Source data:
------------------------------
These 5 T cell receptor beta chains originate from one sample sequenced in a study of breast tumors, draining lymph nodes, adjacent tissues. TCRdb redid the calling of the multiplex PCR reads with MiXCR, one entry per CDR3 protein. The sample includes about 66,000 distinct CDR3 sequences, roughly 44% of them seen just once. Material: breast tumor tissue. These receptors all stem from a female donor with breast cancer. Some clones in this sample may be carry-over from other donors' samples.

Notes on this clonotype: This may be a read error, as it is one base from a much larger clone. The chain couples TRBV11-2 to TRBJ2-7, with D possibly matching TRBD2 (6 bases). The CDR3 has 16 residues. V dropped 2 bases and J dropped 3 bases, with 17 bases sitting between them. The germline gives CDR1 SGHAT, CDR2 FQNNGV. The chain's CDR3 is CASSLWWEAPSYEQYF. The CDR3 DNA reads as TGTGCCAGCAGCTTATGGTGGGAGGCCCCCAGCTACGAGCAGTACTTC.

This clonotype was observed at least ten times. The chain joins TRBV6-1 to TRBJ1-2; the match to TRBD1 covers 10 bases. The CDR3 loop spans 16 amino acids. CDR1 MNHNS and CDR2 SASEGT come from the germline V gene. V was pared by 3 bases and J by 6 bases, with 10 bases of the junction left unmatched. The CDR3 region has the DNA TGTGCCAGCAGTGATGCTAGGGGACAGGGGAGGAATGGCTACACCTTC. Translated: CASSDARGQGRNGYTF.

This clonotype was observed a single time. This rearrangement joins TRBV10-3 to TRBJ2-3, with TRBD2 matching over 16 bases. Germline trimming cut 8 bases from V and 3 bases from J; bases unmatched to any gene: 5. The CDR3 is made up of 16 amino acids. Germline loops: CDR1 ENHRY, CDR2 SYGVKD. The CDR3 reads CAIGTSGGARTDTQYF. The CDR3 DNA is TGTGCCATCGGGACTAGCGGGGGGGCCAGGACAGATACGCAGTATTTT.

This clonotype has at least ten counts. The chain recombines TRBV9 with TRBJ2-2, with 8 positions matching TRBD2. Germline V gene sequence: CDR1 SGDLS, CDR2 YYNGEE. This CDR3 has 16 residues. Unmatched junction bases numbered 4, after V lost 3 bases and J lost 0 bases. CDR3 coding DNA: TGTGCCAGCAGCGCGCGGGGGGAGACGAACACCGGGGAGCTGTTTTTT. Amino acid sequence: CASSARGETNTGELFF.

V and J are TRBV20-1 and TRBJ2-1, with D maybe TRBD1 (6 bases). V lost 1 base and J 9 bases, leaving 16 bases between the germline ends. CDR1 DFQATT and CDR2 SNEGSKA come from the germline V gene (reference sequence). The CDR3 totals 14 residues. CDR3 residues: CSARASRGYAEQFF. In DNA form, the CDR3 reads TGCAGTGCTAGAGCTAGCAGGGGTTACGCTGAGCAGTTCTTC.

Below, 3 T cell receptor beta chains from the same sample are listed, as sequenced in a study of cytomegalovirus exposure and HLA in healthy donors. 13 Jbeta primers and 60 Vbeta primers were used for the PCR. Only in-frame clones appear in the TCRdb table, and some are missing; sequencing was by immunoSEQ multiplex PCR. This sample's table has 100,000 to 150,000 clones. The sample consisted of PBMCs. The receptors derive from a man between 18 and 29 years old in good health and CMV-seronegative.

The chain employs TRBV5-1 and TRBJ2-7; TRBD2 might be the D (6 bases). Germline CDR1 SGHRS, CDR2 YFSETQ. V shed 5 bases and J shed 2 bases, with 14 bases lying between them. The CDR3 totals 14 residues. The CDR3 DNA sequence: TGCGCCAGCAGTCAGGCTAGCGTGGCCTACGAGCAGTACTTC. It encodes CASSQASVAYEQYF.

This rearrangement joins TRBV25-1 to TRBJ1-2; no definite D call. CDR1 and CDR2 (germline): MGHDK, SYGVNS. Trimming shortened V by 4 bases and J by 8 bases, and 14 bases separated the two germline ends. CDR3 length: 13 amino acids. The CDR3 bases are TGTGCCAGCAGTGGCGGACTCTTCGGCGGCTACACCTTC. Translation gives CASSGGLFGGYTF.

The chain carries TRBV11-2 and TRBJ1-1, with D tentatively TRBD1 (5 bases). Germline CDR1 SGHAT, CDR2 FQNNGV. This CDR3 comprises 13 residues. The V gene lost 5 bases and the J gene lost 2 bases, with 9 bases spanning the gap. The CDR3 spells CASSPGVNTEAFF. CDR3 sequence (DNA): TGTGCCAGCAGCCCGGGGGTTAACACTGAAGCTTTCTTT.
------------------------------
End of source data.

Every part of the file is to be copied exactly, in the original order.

These 5 T cell receptor beta chains originate from one sample sequenced in a study of breast tumors, draining lymph nodes, adjacent tissues. TCRdb redid the calling of the multiplex PCR reads with MiXCR, one entry per CDR3 protein. The sample includes about 66,000 distinct CDR3 sequences, roughly 44% of them seen just once. Material: breast tumor tissue. These receptors all stem from a female donor with breast cancer. Some clones in this sample may be carry-over from other donors' samples.

Notes on this clonotype: This may be a read error, as it is one base from a much larger clone. The chain couples TRBV11-2 to TRBJ2-7, with D possibly matching TRBD2 (6 bases). The CDR3 has 16 residues. V dropped 2 bases and J dropped 3 bases, with 17 bases sitting between them. The germline gives CDR1 SGHAT, CDR2 FQNNGV. The chain's CDR3 is CASSLWWEAPSYEQYF. The CDR3 DNA reads as TGTGCCAGCAGCTTATGGTGGGAGGCCCCCAGCTACGAGCAGTACTTC.

This clonotype was observed at least ten times. The chain joins TRBV6-1 to TRBJ1-2; the match to TRBD1 covers 10 bases. The CDR3 loop spans 16 amino acids. CDR1 MNHNS and CDR2 SASEGT come from the germline V gene. V was pared by 3 bases and J by 6 bases, with 10 bases of the junction left unmatched. The CDR3 region has the DNA TGTGCCAGCAGTGATGCTAGGGGACAGGGGAGGAATGGCTACACCTTC. Translated: CASSDARGQGRNGYTF.

This clonotype was observed a single time. This rearrangement joins TRBV10-3 to TRBJ2-3, with TRBD2 matching over 16 bases. Germline trimming cut 8 bases from V and 3 bases from J; bases unmatched to any gene: 5. The CDR3 is made up of 16 amino acids. Germline loops: CDR1 ENHRY, CDR2 SYGVKD. The CDR3 reads CAIGTSGGARTDTQYF. The CDR3 DNA is TGTGCCATCGGGACTAGCGGGGGGGCCAGGACAGATACGCAGTATTTT.

This clonotype has at least ten counts. The chain recombines TRBV9 with TRBJ2-2, with 8 positions matching TRBD2. Germline V gene sequence: CDR1 SGDLS, CDR2 YYNGEE. This CDR3 has 16 residues. Unmatched junction bases numbered 4, after V lost 3 bases and J lost 0 bases. CDR3 coding DNA: TGTGCCAGCAGCGCGCGGGGGGAGACGAACACCGGGGAGCTGTTTTTT. Amino acid sequence: CASSARGETNTGELFF.

V and J are TRBV20-1 and TRBJ2-1, with D maybe TRBD1 (6 bases). V lost 1 base and J 9 bases, leaving 16 bases between the germline ends. CDR1 DFQATT and CDR2 SNEGSKA come from the germline V gene (reference sequence). The CDR3 totals 14 residues. CDR3 residues: CSARASRGYAEQFF. In DNA form, the CDR3 reads TGCAGTGCTAGAGCTAGCAGGGGTTACGCTGAGCAGTTCTTC.

Below, 3 T cell receptor beta chains from the same sample are listed, as sequenced in a study of cytomegalovirus exposure and HLA in healthy donors. 13 Jbeta primers and 60 Vbeta primers were used for the PCR. Only in-frame clones appear in the TCRdb table, and some are missing; sequencing was by immunoSEQ multiplex PCR. This sample's table has 100,000 to 150,000 clones. The sample consisted of PBMCs. The receptors derive from a man between 18 and 29 years old in good health and CMV-seronegative.

The chain employs TRBV5-1 and TRBJ2-7; TRBD2 might be the D (6 bases). Germline CDR1 SGHRS, CDR2 YFSETQ. V shed 5 bases and J shed 2 bases, with 14 bases lying between them. The CDR3 totals 14 residues. The CDR3 DNA sequence: TGCGCCAGCAGTCAGGCTAGCGTGGCCTACGAGCAGTACTTC. It encodes CASSQASVAYEQYF.

This rearrangement joins TRBV25-1 to TRBJ1-2; no definite D call. CDR1 and CDR2 (germline): MGHDK, SYGVNS. Trimming shortened V by 4 bases and J by 8 bases, and 14 bases separated the two germline ends. CDR3 length: 13 amino acids. The CDR3 bases are TGTGCCAGCAGTGGCGGACTCTTCGGCGGCTACACCTTC. Translation gives CASSGGLFGGYTF.

The chain carries TRBV11-2 and TRBJ1-1, with D tentatively TRBD1 (5 bases). Germline CDR1 SGHAT, CDR2 FQNNGV. This CDR3 comprises 13 residues. The V gene lost 5 bases and the J gene lost 2 bases, with 9 bases spanning the gap. The CDR3 spells CASSPGVNTEAFF. CDR3 sequence (DNA): TGTGCCAGCAGCCCGGGGGTTAACACTGAAGCTTTCTTT.